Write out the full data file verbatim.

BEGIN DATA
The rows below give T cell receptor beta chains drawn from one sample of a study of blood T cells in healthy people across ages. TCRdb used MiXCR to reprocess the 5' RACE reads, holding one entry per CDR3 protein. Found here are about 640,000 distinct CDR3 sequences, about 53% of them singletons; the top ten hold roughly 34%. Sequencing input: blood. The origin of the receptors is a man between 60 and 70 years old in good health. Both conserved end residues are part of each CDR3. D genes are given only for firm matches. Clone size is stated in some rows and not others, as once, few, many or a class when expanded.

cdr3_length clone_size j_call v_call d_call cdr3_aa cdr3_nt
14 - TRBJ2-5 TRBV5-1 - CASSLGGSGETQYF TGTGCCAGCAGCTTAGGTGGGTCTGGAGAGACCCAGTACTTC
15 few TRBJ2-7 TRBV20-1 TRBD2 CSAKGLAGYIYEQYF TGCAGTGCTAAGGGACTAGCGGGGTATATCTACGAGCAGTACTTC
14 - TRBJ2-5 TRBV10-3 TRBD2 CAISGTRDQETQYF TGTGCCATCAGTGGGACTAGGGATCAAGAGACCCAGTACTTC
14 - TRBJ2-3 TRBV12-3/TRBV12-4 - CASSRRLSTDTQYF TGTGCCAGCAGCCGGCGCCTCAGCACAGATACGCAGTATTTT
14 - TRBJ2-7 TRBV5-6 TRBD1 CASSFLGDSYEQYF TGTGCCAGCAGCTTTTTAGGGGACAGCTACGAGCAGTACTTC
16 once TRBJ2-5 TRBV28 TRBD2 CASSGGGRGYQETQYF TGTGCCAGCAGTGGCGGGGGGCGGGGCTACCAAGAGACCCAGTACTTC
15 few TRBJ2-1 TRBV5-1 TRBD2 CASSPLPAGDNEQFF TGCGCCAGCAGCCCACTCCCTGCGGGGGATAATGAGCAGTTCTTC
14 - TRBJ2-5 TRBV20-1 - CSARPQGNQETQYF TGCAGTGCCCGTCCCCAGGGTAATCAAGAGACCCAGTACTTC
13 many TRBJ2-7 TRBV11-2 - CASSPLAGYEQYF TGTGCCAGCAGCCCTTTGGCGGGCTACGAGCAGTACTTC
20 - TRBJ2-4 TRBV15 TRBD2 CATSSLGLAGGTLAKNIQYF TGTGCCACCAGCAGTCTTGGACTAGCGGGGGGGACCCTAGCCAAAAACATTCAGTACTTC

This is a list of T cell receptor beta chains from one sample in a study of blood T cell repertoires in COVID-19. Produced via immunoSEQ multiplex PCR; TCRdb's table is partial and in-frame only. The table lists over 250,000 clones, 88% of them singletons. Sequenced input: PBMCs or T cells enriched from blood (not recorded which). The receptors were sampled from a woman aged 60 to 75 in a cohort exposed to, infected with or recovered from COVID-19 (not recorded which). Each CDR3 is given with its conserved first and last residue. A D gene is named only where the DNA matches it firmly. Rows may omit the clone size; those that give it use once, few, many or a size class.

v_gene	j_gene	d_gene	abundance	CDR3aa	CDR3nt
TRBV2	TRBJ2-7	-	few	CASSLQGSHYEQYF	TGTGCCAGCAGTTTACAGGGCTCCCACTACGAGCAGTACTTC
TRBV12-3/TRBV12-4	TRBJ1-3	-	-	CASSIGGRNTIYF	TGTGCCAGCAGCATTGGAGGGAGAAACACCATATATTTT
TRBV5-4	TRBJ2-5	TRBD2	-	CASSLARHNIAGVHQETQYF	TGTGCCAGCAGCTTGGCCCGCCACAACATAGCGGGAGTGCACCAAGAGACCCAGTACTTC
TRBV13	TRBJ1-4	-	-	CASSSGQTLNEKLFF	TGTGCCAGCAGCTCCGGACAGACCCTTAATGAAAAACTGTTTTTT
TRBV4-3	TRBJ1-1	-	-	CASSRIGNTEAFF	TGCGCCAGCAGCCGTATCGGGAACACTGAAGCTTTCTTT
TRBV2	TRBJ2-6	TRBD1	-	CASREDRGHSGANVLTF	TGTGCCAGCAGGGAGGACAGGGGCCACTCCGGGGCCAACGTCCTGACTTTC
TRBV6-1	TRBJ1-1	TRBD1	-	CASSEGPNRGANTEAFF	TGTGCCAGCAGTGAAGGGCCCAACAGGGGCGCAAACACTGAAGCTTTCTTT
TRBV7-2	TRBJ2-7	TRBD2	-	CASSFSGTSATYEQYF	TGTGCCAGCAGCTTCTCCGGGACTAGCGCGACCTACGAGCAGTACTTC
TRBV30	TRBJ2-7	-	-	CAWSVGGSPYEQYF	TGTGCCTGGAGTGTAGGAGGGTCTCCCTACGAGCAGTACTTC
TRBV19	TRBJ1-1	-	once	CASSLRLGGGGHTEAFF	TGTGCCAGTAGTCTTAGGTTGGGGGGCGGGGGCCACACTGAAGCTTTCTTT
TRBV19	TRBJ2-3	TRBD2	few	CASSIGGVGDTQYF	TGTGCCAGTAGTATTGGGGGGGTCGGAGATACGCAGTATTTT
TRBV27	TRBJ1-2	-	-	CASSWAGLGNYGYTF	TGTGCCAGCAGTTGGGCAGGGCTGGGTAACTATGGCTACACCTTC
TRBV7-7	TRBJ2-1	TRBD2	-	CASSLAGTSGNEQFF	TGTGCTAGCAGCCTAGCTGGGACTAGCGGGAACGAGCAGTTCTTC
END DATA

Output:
The rows below give T cell receptor beta chains drawn from one sample of a study of blood T cells in healthy people across ages. TCRdb used MiXCR to reprocess the 5' RACE reads, holding one entry per CDR3 protein. Found here are about 640,000 distinct CDR3 sequences, about 53% of them singletons; the top ten hold roughly 34%. Sequencing input: blood. The origin of the receptors is a man between 60 and 70 years old in good health. Both conserved end residues are part of each CDR3. D genes are given only for firm matches. Clone size is stated in some rows and not others, as once, few, many or a class when expanded.

cdr3_length clone_size j_call v_call d_call cdr3_aa cdr3_nt
14 - TRBJ2-5 TRBV5-1 - CASSLGGSGETQYF TGTGCCAGCAGCTTAGGTGGGTCTGGAGAGACCCAGTACTTC
15 few TRBJ2-7 TRBV20-1 TRBD2 CSAKGLAGYIYEQYF TGCAGTGCTAAGGGACTAGCGGGGTATATCTACGAGCAGTACTTC
14 - TRBJ2-5 TRBV10-3 TRBD2 CAISGTRDQETQYF TGTGCCATCAGTGGGACTAGGGATCAAGAGACCCAGTACTTC
14 - TRBJ2-3 TRBV12-3/TRBV12-4 - CASSRRLSTDTQYF TGTGCCAGCAGCCGGCGCCTCAGCACAGATACGCAGTATTTT
14 - TRBJ2-7 TRBV5-6 TRBD1 CASSFLGDSYEQYF TGTGCCAGCAGCTTTTTAGGGGACAGCTACGAGCAGTACTTC
16 once TRBJ2-5 TRBV28 TRBD2 CASSGGGRGYQETQYF TGTGCCAGCAGTGGCGGGGGGCGGGGCTACCAAGAGACCCAGTACTTC
15 few TRBJ2-1 TRBV5-1 TRBD2 CASSPLPAGDNEQFF TGCGCCAGCAGCCCACTCCCTGCGGGGGATAATGAGCAGTTCTTC
14 - TRBJ2-5 TRBV20-1 - CSARPQGNQETQYF TGCAGTGCCCGTCCCCAGGGTAATCAAGAGACCCAGTACTTC
13 many TRBJ2-7 TRBV11-2 - CASSPLAGYEQYF TGTGCCAGCAGCCCTTTGGCGGGCTACGAGCAGTACTTC
20 - TRBJ2-4 TRBV15 TRBD2 CATSSLGLAGGTLAKNIQYF TGTGCCACCAGCAGTCTTGGACTAGCGGGGGGGACCCTAGCCAAAAACATTCAGTACTTC

This is a list of T cell receptor beta chains from one sample in a study of blood T cell repertoires in COVID-19. Produced via immunoSEQ multiplex PCR; TCRdb's table is partial and in-frame only. The table lists over 250,000 clones, 88% of them singletons. Sequenced input: PBMCs or T cells enriched from blood (not recorded which). The receptors were sampled from a woman aged 60 to 75 in a cohort exposed to, infected with or recovered from COVID-19 (not recorded which). Each CDR3 is given with its conserved first and last residue. A D gene is named only where the DNA matches it firmly. Rows may omit the clone size; those that give it use once, few, many or a size class.

v_gene	j_gene	d_gene	abundance	CDR3aa	CDR3nt
TRBV2	TRBJ2-7	-	few	CASSLQGSHYEQYF	TGTGCCAGCAGTTTACAGGGCTCCCACTACGAGCAGTACTTC
TRBV12-3/TRBV12-4	TRBJ1-3	-	-	CASSIGGRNTIYF	TGTGCCAGCAGCATTGGAGGGAGAAACACCATATATTTT
TRBV5-4	TRBJ2-5	TRBD2	-	CASSLARHNIAGVHQETQYF	TGTGCCAGCAGCTTGGCCCGCCACAACATAGCGGGAGTGCACCAAGAGACCCAGTACTTC
TRBV13	TRBJ1-4	-	-	CASSSGQTLNEKLFF	TGTGCCAGCAGCTCCGGACAGACCCTTAATGAAAAACTGTTTTTT
TRBV4-3	TRBJ1-1	-	-	CASSRIGNTEAFF	TGCGCCAGCAGCCGTATCGGGAACACTGAAGCTTTCTTT
TRBV2	TRBJ2-6	TRBD1	-	CASREDRGHSGANVLTF	TGTGCCAGCAGGGAGGACAGGGGCCACTCCGGGGCCAACGTCCTGACTTTC
TRBV6-1	TRBJ1-1	TRBD1	-	CASSEGPNRGANTEAFF	TGTGCCAGCAGTGAAGGGCCCAACAGGGGCGCAAACACTGAAGCTTTCTTT
TRBV7-2	TRBJ2-7	TRBD2	-	CASSFSGTSATYEQYF	TGTGCCAGCAGCTTCTCCGGGACTAGCGCGACCTACGAGCAGTACTTC
TRBV30	TRBJ2-7	-	-	CAWSVGGSPYEQYF	TGTGCCTGGAGTGTAGGAGGGTCTCCCTACGAGCAGTACTTC
TRBV19	TRBJ1-1	-	once	CASSLRLGGGGHTEAFF	TGTGCCAGTAGTCTTAGGTTGGGGGGCGGGGGCCACACTGAAGCTTTCTTT
TRBV19	TRBJ2-3	TRBD2	few	CASSIGGVGDTQYF	TGTGCCAGTAGTATTGGGGGGGTCGGAGATACGCAGTATTTT
TRBV27	TRBJ1-2	-	-	CASSWAGLGNYGYTF	TGTGCCAGCAGTTGGGCAGGGCTGGGTAACTATGGCTACACCTTC
TRBV7-7	TRBJ2-1	TRBD2	-	CASSLAGTSGNEQFF	TGTGCTAGCAGCCTAGCTGGGACTAGCGGGAACGAGCAGTTCTTC